“Sarah is so pretentious with her bachelor’s degree and her Fulbright fellowship. She’s only been teaching two weeks and she’s already giving tips and tricks for teaching.”
Regardless, I have a few tips for teaching ESL/EFL learners that I’ve learned over the course of my training in the Georgetown College Department of Education and in the active classroom.
1 – Model everything. If you want your students to do an activity, you have to model it. Step-by-step, method-by-method. We teachers call this “scaffolding.” While this can become tedious at times, modeling is critical for students to grasp and retain important material. If you do nothing else right in your teaching career, learn to model everything.
2 – Keep words minimal. In and ESL classroom, it’s important to not speak too much. I know this sounds silly, but it overwhelms students. If you took a foreign language class in high school or college, you may know how intimidating the sound of a foreign tongue can be. Instead, try to (simply!) explain using pictures or other images. If using PowerPoint, also keep text to a minimum. I have found this works best.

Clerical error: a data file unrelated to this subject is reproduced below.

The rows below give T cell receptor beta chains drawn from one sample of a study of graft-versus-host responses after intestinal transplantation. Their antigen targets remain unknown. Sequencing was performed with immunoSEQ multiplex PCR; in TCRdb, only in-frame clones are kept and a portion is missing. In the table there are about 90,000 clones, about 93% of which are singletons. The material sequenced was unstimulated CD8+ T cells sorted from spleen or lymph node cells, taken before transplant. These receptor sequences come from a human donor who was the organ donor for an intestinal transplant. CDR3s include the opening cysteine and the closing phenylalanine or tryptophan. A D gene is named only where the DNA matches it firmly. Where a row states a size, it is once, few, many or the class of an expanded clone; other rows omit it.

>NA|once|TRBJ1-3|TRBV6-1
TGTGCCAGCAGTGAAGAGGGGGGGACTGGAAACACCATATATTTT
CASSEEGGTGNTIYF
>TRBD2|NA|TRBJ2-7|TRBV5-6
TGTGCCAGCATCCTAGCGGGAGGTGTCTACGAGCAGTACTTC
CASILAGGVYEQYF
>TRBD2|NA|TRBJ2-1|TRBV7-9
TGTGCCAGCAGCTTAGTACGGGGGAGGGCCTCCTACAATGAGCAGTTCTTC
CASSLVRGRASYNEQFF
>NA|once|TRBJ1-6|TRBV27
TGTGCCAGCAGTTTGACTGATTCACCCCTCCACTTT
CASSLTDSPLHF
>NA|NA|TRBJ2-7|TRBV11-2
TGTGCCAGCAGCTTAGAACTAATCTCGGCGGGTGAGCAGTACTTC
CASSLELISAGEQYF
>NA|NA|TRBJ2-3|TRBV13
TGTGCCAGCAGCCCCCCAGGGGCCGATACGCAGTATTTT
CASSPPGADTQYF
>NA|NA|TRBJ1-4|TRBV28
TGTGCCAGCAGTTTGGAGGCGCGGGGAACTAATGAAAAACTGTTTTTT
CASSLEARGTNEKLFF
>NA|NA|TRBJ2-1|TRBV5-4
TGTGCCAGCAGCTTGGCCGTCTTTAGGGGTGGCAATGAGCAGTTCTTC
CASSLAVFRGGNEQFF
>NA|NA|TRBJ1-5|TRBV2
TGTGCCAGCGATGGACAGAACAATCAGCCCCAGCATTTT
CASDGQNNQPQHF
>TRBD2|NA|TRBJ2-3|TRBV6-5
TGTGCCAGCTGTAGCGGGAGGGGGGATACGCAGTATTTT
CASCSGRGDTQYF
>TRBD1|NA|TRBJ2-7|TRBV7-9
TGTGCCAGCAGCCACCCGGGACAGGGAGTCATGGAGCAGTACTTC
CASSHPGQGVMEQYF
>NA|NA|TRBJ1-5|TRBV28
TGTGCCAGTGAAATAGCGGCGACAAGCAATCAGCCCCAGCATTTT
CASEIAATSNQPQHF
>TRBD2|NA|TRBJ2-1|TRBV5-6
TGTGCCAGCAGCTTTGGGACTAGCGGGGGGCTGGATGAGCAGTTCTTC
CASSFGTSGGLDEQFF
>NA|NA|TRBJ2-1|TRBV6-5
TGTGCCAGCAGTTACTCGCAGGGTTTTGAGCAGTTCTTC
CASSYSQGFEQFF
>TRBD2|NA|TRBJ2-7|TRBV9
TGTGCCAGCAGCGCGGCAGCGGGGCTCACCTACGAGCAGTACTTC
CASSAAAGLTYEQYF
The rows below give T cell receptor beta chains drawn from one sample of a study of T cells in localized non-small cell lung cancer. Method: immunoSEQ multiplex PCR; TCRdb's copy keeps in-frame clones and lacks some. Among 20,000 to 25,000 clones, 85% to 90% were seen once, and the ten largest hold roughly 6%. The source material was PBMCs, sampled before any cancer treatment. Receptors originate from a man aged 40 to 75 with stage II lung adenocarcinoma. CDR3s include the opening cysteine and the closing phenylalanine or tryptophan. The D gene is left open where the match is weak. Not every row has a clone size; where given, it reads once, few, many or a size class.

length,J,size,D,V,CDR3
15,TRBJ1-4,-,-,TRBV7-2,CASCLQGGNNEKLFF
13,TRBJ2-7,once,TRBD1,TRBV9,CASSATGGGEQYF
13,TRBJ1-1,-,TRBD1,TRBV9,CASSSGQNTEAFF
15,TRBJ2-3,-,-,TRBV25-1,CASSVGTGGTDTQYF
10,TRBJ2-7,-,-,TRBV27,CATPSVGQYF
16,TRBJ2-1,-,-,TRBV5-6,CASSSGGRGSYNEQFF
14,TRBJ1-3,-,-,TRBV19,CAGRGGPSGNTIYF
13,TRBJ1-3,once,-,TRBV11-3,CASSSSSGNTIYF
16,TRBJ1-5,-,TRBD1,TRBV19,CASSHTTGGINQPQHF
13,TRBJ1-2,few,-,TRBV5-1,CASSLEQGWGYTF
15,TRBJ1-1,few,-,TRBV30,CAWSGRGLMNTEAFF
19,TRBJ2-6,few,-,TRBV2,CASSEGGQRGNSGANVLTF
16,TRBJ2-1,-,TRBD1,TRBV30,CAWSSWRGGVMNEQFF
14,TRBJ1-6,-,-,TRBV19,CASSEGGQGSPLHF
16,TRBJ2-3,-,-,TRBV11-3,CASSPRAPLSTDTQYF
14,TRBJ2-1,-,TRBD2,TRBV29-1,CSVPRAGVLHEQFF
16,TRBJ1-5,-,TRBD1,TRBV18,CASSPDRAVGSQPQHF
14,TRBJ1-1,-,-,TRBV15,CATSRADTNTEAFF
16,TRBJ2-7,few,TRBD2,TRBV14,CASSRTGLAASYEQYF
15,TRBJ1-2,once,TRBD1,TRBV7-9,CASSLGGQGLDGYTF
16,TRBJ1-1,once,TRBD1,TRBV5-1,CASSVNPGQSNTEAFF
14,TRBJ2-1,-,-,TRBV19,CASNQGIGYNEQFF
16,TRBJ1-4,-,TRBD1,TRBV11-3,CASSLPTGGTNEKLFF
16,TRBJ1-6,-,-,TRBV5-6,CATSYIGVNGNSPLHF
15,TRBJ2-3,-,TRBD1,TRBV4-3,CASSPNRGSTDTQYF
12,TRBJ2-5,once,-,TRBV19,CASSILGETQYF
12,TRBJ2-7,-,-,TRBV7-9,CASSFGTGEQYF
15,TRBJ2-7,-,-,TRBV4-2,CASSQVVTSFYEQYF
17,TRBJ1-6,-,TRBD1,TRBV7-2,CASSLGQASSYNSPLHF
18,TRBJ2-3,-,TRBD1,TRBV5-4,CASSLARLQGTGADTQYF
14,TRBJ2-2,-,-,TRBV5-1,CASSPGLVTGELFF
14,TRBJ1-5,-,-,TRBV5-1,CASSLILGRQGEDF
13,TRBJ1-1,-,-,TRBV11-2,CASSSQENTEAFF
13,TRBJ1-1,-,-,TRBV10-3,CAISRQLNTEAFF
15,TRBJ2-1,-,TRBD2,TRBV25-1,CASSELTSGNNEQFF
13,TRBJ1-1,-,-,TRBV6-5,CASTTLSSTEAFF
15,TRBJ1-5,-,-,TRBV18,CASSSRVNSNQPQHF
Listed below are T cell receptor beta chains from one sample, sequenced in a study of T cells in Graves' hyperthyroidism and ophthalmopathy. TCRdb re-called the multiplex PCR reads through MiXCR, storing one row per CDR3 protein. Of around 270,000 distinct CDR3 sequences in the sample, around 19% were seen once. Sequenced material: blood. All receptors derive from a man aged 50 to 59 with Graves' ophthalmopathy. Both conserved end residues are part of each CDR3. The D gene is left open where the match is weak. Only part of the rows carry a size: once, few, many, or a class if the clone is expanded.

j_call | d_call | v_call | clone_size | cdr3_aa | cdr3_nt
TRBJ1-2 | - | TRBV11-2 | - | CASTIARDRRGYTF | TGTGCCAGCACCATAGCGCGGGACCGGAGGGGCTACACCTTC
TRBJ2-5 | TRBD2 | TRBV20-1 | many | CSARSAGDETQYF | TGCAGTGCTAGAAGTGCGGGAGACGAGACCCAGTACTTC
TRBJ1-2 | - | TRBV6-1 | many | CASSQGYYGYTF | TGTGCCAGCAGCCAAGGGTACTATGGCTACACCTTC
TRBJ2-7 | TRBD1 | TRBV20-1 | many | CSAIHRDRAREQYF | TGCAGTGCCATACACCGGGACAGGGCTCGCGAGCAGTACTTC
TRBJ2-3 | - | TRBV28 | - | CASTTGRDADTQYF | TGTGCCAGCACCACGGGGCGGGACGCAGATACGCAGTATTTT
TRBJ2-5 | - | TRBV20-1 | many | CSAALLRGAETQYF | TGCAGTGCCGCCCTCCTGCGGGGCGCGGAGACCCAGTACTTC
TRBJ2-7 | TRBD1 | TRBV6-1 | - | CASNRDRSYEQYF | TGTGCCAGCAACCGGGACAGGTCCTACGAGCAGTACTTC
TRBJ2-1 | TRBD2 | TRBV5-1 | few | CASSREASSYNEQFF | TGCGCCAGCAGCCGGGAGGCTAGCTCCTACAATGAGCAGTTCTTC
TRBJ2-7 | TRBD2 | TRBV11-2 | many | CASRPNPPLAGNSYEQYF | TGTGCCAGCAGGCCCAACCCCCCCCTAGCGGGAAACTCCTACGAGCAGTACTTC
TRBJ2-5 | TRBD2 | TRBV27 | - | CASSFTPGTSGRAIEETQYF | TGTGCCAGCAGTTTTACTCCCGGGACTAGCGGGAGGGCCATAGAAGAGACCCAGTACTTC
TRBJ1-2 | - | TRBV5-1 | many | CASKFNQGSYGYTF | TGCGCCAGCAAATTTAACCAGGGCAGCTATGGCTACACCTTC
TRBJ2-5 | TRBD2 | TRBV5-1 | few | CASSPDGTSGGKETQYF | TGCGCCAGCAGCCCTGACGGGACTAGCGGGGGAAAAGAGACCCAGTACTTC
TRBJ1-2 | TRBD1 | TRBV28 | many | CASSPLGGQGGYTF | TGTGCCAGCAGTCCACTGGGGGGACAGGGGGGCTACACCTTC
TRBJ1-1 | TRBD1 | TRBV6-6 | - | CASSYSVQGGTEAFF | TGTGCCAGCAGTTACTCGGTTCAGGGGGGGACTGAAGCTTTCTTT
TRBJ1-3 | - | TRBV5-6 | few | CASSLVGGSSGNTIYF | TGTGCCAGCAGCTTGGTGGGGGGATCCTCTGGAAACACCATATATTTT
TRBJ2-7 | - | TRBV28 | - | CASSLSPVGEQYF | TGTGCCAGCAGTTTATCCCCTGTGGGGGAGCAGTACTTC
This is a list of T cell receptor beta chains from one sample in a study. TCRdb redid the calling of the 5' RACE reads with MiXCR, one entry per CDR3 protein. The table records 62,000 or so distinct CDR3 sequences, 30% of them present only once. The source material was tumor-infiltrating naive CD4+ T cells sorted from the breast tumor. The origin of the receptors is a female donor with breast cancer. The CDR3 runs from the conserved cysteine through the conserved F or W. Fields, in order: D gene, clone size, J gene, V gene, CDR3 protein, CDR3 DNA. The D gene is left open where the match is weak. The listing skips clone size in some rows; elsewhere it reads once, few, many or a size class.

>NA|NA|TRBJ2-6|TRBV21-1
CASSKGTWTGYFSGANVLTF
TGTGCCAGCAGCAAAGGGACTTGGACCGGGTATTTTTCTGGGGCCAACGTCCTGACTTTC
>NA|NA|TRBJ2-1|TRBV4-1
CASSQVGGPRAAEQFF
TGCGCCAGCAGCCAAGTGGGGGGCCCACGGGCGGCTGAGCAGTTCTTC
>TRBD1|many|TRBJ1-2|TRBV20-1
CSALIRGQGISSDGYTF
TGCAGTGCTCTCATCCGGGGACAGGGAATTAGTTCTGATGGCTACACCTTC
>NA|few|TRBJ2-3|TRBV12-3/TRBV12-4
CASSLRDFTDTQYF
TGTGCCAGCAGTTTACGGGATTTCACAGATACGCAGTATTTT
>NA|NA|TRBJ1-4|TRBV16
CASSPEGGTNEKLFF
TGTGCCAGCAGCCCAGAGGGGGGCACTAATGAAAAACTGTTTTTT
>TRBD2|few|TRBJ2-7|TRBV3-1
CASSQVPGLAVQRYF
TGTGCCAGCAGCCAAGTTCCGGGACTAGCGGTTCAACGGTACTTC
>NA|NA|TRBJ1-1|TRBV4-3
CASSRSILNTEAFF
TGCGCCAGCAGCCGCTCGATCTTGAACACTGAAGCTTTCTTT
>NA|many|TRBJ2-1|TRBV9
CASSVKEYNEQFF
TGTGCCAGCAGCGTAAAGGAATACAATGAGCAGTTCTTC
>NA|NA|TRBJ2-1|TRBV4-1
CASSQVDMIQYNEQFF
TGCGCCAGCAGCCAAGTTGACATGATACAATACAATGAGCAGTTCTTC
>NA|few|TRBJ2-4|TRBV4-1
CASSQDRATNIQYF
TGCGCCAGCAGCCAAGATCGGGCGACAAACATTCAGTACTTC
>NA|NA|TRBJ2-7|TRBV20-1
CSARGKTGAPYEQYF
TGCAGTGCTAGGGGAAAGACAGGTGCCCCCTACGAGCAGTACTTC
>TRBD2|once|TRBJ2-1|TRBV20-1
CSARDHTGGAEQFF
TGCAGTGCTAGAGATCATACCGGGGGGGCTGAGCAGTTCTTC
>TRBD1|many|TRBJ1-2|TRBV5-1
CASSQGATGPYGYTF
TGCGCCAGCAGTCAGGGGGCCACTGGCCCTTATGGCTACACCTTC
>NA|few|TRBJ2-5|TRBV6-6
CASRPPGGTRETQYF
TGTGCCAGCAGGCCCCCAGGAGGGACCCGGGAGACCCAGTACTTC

3 – Straight to the point. In an ESL class, be straight to the point. Don’t use elaborate words, say what you want to say. For example, if you want your class to be quiet, I have found that it helps to say “Stop!” or to count backwards. When teaching your topic, be as simple as possible with your language.
4- Enjoy your lessons. If you don’t enjoy teaching your lesson, then your students won’t enjoy it either. You’ll both suffer and then you’ll die. On the inside. If you’re able, teach important English language lessons using topics that you enjoy. If you like shopping, teach clothing words! If you like sports, do a sports lesson! Make it work for you.
Of course, this isn’t a definitive list, but these are methods that I have found that work in my classroom. Also, many of the lessons I learned during my undergraduate education training have come in handy (mad props to Georgetown College, Georgetown, Kentucky). No, I’m not an expert teacher. However, these two weeks of teaching have taught me quite a bit about how students, particularly ESL students, learn and process languages.
Geon bae from a different kind of south,